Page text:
How Is Professionals’ Information Seeking Shaped by Workplace Procedures? A Study of Healthcare Clinicians

Publikation: Bidrag til tidsskriftTidsskriftartikelForskningfagfællebedømt

Standard

How Is Professionals’ Information Seeking Shaped by Workplace Procedures? A Study of Healthcare Clinicians. / Hertzum, Morten; Simonsen, Jesper.

I: Information Processing & Management, Bind 56, Nr. 3, 2019, s. 624-636.

Publikation: Bidrag til tidsskriftTidsskriftartikelForskningfagfællebedømt

Harvard

Hertzum, M & Simonsen, J 2019, 'How Is Professionals’ Information Seeking Shaped by Workplace Procedures? A Study of Healthcare Clinicians', Information Processing & Management, bind 56, nr. 3, s. 624-636. https://doi.org/10.1016/j.ipm.2019.01.001

APA

Hertzum, M., & Simonsen, J. (2019). How Is Professionals’ Information Seeking Shaped by Workplace Procedures? A Study of Healthcare Clinicians. Information Processing & Management, 56(3), 624-636. https://doi.org/10.1016/j.ipm.2019.01.001

Vancouver

Hertzum M, Simonsen J. How Is Professionals’ Information Seeking Shaped by Workplace Procedures? A Study of Healthcare Clinicians. Information Processing & Management. 2019;56(3):624-636. https://doi.org/10.1016/j.ipm.2019.01.001

Author

Hertzum, Morten ; Simonsen, Jesper. / How Is Professionals’ Information Seeking Shaped by Workplace Procedures? A Study of Healthcare Clinicians. I: Information Processing & Management. 2019 ; Bind 56, Nr. 3. s. 624-636.

Bibtex

@article{1443580e5d944309b32d25c2088fb2df,
title = "How Is Professionals’ Information Seeking Shaped by Workplace Procedures? A Study of Healthcare Clinicians",
abstract = "Professional work is often regulated by procedures that shape the information seeking involved in performing a task. Yet, research on professionals’ information seeking tends to bypass procedures and depict information seeking as an informal activity. In this study we analyze two healthcare tasks governed by procedures: triage and timeouts. While information seeking is central to both procedures, we find that the coordinating nurses rarely engage in information seeking when they triage patients. Inversely, the physicians value convening for timeouts to seek information. To explain these findings we distinguish between junior and expert professionals and between uncertain and equivocal tasks. The triage procedure specifies which information to retrieve but expert professionals such as the coordinating nurses tend to perform triage, which is an uncertain task, by holistic pattern recognition rather than information seeking. For timeouts, which target an equivocal task, the procedure facilitates information seeking by creating a space for open-ended collaborative reflection. Both junior and expert physicians temporarily suspend patient treatment in favor of this opportunity to reflect on their actions, though partly for different reasons. We discuss implications for models of professionals’ information seeking.",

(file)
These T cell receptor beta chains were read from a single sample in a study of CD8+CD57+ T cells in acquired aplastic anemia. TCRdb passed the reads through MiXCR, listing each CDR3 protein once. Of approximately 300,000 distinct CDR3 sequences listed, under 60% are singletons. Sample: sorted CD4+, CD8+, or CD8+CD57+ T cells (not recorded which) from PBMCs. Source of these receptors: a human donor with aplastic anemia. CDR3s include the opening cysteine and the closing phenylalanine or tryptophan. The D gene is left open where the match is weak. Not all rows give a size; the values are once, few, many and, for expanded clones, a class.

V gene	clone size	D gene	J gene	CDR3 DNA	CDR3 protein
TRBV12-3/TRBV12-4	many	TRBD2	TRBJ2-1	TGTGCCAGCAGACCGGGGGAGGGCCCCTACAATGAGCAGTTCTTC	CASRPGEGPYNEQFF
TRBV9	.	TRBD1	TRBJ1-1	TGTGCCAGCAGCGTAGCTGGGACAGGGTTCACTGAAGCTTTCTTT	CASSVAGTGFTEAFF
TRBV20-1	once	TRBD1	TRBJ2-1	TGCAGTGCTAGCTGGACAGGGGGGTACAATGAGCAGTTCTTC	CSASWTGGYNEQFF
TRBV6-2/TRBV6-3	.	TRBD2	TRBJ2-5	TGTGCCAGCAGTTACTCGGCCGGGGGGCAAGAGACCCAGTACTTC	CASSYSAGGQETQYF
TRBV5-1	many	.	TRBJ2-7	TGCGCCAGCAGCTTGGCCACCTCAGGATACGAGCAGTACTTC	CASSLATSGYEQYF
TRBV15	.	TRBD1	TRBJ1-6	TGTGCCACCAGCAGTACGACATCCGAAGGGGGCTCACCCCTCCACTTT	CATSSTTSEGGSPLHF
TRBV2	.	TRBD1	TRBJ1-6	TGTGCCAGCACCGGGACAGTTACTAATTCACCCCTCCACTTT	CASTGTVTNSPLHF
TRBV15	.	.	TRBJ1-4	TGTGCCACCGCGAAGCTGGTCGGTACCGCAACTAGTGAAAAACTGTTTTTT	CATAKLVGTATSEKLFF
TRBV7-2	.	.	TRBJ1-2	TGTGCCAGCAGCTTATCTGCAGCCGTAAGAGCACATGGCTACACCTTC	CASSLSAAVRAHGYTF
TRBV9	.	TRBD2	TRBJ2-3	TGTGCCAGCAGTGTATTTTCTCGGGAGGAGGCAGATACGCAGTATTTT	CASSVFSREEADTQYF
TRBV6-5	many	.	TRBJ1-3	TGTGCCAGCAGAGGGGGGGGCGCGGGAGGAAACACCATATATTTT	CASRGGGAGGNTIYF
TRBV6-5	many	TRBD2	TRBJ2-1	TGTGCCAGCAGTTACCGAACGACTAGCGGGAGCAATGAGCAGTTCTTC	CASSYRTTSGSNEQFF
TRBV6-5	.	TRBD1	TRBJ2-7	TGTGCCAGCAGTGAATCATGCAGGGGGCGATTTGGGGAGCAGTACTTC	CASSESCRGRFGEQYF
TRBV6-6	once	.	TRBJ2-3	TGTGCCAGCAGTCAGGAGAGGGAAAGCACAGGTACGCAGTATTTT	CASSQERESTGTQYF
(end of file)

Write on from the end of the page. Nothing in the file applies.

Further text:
keywords = "Faculty of Humanities, information seeking, information behavior, workplace procedures, expert performance, reflection on action, healthcare",
author = "Morten Hertzum and Jesper Simonsen",
year = "2019",
doi = "10.1016/j.ipm.2019.01.001",
language = "English",
volume = "56",
pages = "624--636",
journal = "Information Processing & Management",